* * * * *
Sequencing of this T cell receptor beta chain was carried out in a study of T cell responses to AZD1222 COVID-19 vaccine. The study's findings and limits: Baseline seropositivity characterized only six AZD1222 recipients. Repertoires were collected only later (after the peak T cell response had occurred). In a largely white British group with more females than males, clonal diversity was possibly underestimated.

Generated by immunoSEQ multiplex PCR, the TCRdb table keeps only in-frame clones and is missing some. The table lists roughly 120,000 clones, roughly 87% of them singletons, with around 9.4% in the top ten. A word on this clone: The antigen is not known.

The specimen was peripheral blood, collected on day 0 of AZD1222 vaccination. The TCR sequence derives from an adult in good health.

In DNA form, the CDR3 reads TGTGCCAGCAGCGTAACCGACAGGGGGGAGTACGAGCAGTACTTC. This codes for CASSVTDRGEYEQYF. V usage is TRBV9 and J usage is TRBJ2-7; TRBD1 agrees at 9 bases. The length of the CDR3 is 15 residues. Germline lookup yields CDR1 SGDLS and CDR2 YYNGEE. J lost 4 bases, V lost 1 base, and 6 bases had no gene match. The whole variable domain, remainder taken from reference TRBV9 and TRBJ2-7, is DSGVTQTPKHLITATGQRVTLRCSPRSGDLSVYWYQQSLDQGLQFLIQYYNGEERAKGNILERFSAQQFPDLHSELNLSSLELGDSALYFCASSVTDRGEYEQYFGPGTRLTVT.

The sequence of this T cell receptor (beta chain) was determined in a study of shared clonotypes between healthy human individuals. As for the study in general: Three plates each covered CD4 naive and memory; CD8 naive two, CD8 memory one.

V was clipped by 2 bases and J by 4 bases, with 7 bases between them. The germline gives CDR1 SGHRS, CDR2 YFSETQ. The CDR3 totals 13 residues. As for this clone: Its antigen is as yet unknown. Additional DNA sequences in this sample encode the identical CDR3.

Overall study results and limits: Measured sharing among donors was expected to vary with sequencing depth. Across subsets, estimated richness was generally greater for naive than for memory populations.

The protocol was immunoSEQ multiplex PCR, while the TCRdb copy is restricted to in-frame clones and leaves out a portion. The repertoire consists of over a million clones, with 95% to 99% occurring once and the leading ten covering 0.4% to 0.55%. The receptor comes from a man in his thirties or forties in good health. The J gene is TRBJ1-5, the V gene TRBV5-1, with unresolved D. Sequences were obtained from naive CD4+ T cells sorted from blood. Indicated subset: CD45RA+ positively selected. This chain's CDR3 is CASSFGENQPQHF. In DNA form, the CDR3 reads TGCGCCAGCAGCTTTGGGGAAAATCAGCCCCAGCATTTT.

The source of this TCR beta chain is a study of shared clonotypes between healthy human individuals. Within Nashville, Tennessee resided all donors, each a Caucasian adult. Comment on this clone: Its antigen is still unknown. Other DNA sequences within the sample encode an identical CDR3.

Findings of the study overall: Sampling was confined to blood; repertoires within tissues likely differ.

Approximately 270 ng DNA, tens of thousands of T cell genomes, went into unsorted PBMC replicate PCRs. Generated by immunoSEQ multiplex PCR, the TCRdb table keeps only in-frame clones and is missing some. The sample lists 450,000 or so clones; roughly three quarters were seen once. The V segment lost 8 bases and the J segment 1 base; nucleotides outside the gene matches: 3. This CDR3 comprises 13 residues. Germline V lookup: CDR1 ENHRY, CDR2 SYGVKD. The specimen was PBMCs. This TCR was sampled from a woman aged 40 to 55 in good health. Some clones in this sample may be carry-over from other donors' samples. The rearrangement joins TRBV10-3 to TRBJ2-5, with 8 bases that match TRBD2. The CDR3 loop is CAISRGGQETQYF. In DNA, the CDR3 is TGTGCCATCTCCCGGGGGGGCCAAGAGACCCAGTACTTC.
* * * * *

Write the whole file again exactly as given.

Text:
Sequencing of this T cell receptor beta chain was carried out in a study of T cell responses to AZD1222 COVID-19 vaccine. The study's findings and limits: Baseline seropositivity characterized only six AZD1222 recipients. Repertoires were collected only later (after the peak T cell response had occurred). In a largely white British group with more females than males, clonal diversity was possibly underestimated.

Generated by immunoSEQ multiplex PCR, the TCRdb table keeps only in-frame clones and is missing some. The table lists roughly 120,000 clones, roughly 87% of them singletons, with around 9.4% in the top ten. A word on this clone: The antigen is not known.

The specimen was peripheral blood, collected on day 0 of AZD1222 vaccination. The TCR sequence derives from an adult in good health.

In DNA form, the CDR3 reads TGTGCCAGCAGCGTAACCGACAGGGGGGAGTACGAGCAGTACTTC. This codes for CASSVTDRGEYEQYF. V usage is TRBV9 and J usage is TRBJ2-7; TRBD1 agrees at 9 bases. The length of the CDR3 is 15 residues. Germline lookup yields CDR1 SGDLS and CDR2 YYNGEE. J lost 4 bases, V lost 1 base, and 6 bases had no gene match. The whole variable domain, remainder taken from reference TRBV9 and TRBJ2-7, is DSGVTQTPKHLITATGQRVTLRCSPRSGDLSVYWYQQSLDQGLQFLIQYYNGEERAKGNILERFSAQQFPDLHSELNLSSLELGDSALYFCASSVTDRGEYEQYFGPGTRLTVT.

The sequence of this T cell receptor (beta chain) was determined in a study of shared clonotypes between healthy human individuals. As for the study in general: Three plates each covered CD4 naive and memory; CD8 naive two, CD8 memory one.

V was clipped by 2 bases and J by 4 bases, with 7 bases between them. The germline gives CDR1 SGHRS, CDR2 YFSETQ. The CDR3 totals 13 residues. As for this clone: Its antigen is as yet unknown. Additional DNA sequences in this sample encode the identical CDR3.

Overall study results and limits: Measured sharing among donors was expected to vary with sequencing depth. Across subsets, estimated richness was generally greater for naive than for memory populations.

The protocol was immunoSEQ multiplex PCR, while the TCRdb copy is restricted to in-frame clones and leaves out a portion. The repertoire consists of over a million clones, with 95% to 99% occurring once and the leading ten covering 0.4% to 0.55%. The receptor comes from a man in his thirties or forties in good health. The J gene is TRBJ1-5, the V gene TRBV5-1, with unresolved D. Sequences were obtained from naive CD4+ T cells sorted from blood. Indicated subset: CD45RA+ positively selected. This chain's CDR3 is CASSFGENQPQHF. In DNA form, the CDR3 reads TGCGCCAGCAGCTTTGGGGAAAATCAGCCCCAGCATTTT.

The source of this TCR beta chain is a study of shared clonotypes between healthy human individuals. Within Nashville, Tennessee resided all donors, each a Caucasian adult. Comment on this clone: Its antigen is still unknown. Other DNA sequences within the sample encode an identical CDR3.

Findings of the study overall: Sampling was confined to blood; repertoires within tissues likely differ.

Approximately 270 ng DNA, tens of thousands of T cell genomes, went into unsorted PBMC replicate PCRs. Generated by immunoSEQ multiplex PCR, the TCRdb table keeps only in-frame clones and is missing some. The sample lists 450,000 or so clones; roughly three quarters were seen once. The V segment lost 8 bases and the J segment 1 base; nucleotides outside the gene matches: 3. This CDR3 comprises 13 residues. Germline V lookup: CDR1 ENHRY, CDR2 SYGVKD. The specimen was PBMCs. This TCR was sampled from a woman aged 40 to 55 in good health. Some clones in this sample may be carry-over from other donors' samples. The rearrangement joins TRBV10-3 to TRBJ2-5, with 8 bases that match TRBD2. The CDR3 loop is CAISRGGQETQYF. In DNA, the CDR3 is TGTGCCATCTCCCGGGGGGGCCAAGAGACCCAGTACTTC.